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I will never forget my first article for Fangoria. In 2010, Chris Alexander took me on as a writer, and my first assignment was to run a phone interview for a print piece in the magazine. It was a Friday evening and I was over eager, scared as hell, and to be honest with you, I was a lil’ tipsy. Naturally, I had done what every grown woman does when she’s feeling a little nervous before the first “date” and I’d had a glass of wine. Or three. After all, I had been instructed to call the famous exploitation enthusiast and founder of Grindhouse Releasing, Sage Stallone. However, the minute Stallone picked up the phone, I knew I would be okay.
Stallone was kind, calm, chatty, and completely in love with the films his company had worked so hard to restore and distribute. My primary interest for the Fangoria article was the release of Bill Lustig’s MANIAC. Stallone explained that I hadn’t really seen MANIAC until I’d seen his new print, completely uncut. With great conviction, Stallone told me that I had to see the “clams casino” sequence that had been added, and after seeing that, I will have officially experienced what MANIAC always should have been on the big screen.
When I saw the new 35mm print at the Toronto Underground Cinema, I was impressed by how beautiful and pristine it was – Stallone was right, although the uneventful “clams casino” scene didn’t blow me away. However, the scene just proved to me what kind of man Stallone was – a purist, a true lover of cinema and anything caught on camera by request of the director (or as Stallone would call Umberto Lenzi, the auteur).
After the interview was over (Stallone and I discussed MANIAC and GRINDHOUSE RELEASING for about an hour), Stallone wanted to continue talking… for a total of four hours that evening. I didn’t mind, he was full of fascinating film knowledge, and I was thirsty for more. We talked about film noir, neo-noir, exploitation, horror, and Can-con classics. Stallone schooled me in low-budget Canadian classics from the 1970s. He told me, “You have to see GOIN’ DOWN THE ROAD directed by Don Shebib. You haven’t seen Toronto until you’ve seen it in that film”! Despite the fact that I’ve lived in Toronto my entire life, I agreed with him. Around midnight, Stallone and I hung up the phone and I wondered if all of my future interviews for Fangoria would be like that.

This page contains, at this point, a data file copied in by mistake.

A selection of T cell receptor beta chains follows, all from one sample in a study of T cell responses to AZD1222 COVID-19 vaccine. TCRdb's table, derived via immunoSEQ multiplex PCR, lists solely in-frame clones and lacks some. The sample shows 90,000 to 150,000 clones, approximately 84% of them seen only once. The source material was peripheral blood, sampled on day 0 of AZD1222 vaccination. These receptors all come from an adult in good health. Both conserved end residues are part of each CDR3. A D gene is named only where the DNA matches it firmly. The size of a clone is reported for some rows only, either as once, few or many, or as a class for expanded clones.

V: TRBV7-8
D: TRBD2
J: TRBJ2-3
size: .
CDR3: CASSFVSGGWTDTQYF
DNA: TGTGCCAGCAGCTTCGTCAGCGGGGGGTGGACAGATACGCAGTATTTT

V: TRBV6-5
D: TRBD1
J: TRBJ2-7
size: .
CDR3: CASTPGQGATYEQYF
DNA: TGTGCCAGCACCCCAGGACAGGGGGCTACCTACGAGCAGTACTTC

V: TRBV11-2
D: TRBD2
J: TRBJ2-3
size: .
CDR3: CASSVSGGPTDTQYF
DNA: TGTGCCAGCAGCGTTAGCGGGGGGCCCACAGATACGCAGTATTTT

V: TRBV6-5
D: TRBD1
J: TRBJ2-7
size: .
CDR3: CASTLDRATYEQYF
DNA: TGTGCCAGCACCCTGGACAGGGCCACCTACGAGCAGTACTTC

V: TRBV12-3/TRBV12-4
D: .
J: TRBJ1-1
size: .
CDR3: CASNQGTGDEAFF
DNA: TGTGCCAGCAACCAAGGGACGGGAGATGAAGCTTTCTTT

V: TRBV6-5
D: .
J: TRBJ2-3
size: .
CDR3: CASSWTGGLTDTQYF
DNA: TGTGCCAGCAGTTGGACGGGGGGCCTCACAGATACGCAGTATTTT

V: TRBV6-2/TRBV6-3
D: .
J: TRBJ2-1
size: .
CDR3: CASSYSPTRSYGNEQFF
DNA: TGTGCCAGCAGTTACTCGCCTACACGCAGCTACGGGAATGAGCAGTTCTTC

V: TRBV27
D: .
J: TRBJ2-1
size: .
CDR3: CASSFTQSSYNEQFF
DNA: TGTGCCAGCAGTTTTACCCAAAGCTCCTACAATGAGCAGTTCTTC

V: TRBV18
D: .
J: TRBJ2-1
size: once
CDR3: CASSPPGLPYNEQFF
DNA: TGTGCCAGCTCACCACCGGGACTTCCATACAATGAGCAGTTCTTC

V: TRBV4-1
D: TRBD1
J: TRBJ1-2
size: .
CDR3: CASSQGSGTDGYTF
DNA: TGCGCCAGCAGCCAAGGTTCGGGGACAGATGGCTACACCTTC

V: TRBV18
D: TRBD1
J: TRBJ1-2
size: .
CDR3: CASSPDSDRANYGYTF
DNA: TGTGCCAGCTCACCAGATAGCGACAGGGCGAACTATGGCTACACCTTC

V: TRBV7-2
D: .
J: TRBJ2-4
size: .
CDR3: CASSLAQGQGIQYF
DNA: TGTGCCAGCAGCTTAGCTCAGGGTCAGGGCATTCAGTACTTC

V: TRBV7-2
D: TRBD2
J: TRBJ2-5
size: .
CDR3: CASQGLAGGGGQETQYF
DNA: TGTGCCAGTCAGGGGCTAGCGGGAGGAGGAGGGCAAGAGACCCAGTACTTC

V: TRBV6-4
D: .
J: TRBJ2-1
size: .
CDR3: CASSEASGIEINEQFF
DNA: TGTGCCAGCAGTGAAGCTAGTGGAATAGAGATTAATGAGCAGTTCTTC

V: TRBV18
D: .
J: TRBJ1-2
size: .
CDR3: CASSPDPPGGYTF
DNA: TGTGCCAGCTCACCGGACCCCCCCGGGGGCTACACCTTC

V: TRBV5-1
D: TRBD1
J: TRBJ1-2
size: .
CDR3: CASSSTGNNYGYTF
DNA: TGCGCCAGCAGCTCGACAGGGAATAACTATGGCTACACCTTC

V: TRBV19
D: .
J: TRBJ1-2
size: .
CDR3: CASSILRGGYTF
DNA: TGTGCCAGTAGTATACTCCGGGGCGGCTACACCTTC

Two years later, I can tell you that the answer is no. I didn’t know him that well, but I think it’s safe to say that no one was quite like Sage Stallone.
After the article came out, Stallone called and thanked me. After that, he would call me every now and then just to chat about movies. As we know, Hollywood can be unkind to children who grow up in the spotlight. Stallone’s father, Sylvester Stallone, is one of the biggest action film stars of our time. Sly is also a writer, director, and producer. Sage Stallone had big shoes to fill. Stallone starred in ROCKY V (1990) and DAYLIGHT (1996) with his father, amongst other films. In 2006, he also wrote and directed a short film called VIC for which he won the award for Best New Filmmaker at the Boston Film Festival. And us horror lovers wouldn’t have beautiful 35mm prints of CANNIBAL FEROX, CANNIBAL HOLOCAUST, THE BEYOND, or most recently, MANIAC and GONE WITH THE POPE without Stallone (and Bob Murawski, Chris Innis and David Szulkin)’s hard work, passion and dedication to genre excellence and their company, GRINDHOUSE RELEASING.
Sadly, Sage Stallone passed away today, on July 13th, at the too-young age of 36.
I have a few e-mails that I’ve saved from Sage (I often keep the feedback I get from those I interview/write about). In an e-mail after my article was published in Fangoria #299, he wrote to me,
Your article was brilliant. YOU did a GREAT job. I'll try to make the majority of the Maniac screenings, maybe I will just see you there. I hope you've done the research into the Shebib/Pearson films!!! Dorian Gray with Helmut Berger lives on!!! From Sage, to the Superb Spiderbaby!”
I’m both stunned and saddened by Stallone’s death. I had wanted to talk to him about the GOIN DOWN THE ROAD sequel that Shebib made just last year, GOIN DOWN THE ROAD AGAIN. To be honest, I don’t think he would have liked it.
From all of the comments, pictures, and messages being shared on social media, it is clear that Stallone will be deeply, and greatly missed by his close friends and family I’m so sorry for their loss, as I am sorry for our (the horror and exploitation film community) loss as well. Rest in peace, Sage Stallone. And please give the godfather, Mr. Spinell, our regards. We’ll miss you.
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